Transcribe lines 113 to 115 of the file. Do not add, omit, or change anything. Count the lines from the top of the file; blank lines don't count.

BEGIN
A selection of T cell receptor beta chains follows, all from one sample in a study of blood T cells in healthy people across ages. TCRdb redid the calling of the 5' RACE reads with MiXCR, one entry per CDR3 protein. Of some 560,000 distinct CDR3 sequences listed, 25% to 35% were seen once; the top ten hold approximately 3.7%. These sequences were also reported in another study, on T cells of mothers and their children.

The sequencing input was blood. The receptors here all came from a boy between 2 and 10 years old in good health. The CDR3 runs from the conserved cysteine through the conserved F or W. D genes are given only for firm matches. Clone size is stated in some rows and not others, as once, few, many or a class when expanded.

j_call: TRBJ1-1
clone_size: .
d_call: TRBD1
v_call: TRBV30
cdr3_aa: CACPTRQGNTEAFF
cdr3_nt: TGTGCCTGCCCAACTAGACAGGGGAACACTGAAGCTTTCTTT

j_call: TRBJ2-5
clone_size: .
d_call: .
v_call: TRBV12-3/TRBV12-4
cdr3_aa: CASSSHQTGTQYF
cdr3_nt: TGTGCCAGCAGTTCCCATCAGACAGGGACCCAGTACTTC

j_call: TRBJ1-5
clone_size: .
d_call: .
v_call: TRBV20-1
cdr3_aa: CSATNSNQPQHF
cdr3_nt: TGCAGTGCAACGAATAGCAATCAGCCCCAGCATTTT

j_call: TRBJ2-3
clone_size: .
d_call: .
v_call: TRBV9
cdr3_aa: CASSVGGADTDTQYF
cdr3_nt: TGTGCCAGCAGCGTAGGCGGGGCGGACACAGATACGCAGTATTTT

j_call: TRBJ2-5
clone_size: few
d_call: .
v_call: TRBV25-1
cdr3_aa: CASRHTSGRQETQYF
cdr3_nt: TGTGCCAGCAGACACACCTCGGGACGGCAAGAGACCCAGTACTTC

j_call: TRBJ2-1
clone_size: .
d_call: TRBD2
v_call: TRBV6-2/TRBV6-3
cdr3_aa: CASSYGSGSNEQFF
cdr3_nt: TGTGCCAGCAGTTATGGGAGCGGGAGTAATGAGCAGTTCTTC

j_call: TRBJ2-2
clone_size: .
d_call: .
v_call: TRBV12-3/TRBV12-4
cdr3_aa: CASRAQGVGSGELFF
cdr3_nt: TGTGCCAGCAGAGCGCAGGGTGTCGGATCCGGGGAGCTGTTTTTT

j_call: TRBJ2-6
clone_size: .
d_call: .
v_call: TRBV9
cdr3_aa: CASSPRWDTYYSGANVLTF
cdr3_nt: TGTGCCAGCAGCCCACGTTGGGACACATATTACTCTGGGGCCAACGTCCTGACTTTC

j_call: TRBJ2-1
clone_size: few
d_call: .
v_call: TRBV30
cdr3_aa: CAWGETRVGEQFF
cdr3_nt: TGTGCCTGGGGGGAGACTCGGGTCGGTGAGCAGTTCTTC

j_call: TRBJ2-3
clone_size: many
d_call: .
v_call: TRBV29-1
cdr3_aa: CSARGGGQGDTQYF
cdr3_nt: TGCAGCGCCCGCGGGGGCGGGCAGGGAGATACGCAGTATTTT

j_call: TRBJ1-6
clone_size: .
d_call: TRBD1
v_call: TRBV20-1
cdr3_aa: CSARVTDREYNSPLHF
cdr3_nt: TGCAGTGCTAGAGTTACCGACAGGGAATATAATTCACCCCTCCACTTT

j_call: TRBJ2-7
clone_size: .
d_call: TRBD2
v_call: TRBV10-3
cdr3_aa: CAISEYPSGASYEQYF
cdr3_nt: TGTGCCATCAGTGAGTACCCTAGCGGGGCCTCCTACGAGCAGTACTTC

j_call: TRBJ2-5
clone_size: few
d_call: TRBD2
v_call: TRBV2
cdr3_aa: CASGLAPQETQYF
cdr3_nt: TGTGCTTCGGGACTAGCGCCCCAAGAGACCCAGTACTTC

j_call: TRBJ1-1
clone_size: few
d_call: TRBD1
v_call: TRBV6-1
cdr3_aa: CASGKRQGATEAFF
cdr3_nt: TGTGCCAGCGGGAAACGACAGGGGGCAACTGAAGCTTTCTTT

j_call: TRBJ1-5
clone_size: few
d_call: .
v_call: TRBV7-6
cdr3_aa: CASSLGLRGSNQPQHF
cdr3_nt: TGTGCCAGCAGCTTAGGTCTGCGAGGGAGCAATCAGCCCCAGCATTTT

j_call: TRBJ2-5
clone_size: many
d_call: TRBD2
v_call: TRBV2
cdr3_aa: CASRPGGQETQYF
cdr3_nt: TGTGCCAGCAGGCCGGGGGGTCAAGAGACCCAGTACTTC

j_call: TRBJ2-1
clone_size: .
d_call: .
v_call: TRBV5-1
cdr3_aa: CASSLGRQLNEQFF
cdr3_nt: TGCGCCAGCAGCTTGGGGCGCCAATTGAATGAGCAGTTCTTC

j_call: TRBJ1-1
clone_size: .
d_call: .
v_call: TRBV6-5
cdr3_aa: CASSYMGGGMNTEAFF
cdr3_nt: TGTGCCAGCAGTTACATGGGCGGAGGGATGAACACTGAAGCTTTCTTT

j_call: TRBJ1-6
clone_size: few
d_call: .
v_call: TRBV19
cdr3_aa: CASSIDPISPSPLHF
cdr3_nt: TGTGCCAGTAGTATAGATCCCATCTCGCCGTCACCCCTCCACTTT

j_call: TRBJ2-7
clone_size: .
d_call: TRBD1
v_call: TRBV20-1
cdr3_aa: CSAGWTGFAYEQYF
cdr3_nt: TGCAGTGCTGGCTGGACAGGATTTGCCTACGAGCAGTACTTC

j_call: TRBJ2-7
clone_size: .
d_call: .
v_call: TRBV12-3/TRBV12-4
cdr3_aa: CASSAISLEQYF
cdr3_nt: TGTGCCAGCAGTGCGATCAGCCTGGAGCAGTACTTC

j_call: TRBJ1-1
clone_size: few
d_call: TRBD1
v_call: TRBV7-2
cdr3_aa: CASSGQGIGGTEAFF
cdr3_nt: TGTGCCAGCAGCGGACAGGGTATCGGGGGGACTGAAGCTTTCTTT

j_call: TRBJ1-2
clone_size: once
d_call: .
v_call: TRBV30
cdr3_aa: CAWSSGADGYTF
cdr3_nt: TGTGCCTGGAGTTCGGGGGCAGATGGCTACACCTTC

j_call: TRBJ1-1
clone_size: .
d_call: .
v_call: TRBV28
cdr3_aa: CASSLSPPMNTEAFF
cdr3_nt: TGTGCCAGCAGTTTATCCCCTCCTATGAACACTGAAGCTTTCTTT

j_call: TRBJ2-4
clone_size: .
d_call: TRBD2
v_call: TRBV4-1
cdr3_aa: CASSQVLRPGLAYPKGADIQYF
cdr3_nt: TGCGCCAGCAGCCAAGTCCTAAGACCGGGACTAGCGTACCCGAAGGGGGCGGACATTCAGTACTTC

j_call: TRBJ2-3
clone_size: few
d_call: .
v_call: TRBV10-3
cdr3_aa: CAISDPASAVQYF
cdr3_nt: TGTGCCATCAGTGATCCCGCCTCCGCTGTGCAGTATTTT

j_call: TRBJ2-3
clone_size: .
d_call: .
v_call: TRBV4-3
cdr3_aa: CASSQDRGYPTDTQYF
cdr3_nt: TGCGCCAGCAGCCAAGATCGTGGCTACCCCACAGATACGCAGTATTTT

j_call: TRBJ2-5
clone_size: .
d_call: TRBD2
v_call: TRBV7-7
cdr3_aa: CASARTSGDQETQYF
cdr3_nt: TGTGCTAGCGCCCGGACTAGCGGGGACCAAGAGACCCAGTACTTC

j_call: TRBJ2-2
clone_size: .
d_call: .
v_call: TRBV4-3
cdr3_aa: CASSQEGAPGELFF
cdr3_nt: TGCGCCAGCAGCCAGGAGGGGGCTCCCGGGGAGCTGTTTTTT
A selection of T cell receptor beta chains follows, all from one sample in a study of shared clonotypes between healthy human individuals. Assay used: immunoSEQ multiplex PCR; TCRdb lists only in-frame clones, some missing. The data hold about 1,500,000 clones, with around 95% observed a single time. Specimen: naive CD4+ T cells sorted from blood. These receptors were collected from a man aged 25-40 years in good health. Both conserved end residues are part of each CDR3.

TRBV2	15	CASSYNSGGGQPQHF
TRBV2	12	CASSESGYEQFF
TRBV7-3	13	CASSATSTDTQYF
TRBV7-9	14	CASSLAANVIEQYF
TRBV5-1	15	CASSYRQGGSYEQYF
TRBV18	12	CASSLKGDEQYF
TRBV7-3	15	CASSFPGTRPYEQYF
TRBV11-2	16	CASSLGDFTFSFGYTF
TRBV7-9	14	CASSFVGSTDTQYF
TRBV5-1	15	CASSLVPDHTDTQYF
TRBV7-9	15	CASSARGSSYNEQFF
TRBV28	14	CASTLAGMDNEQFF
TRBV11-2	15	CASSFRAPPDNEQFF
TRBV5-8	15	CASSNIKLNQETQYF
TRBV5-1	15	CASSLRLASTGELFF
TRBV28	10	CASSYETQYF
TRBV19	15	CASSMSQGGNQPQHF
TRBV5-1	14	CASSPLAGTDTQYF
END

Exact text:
d_call: .
v_call: TRBV19
cdr3_aa: CASSIDPISPSPLHF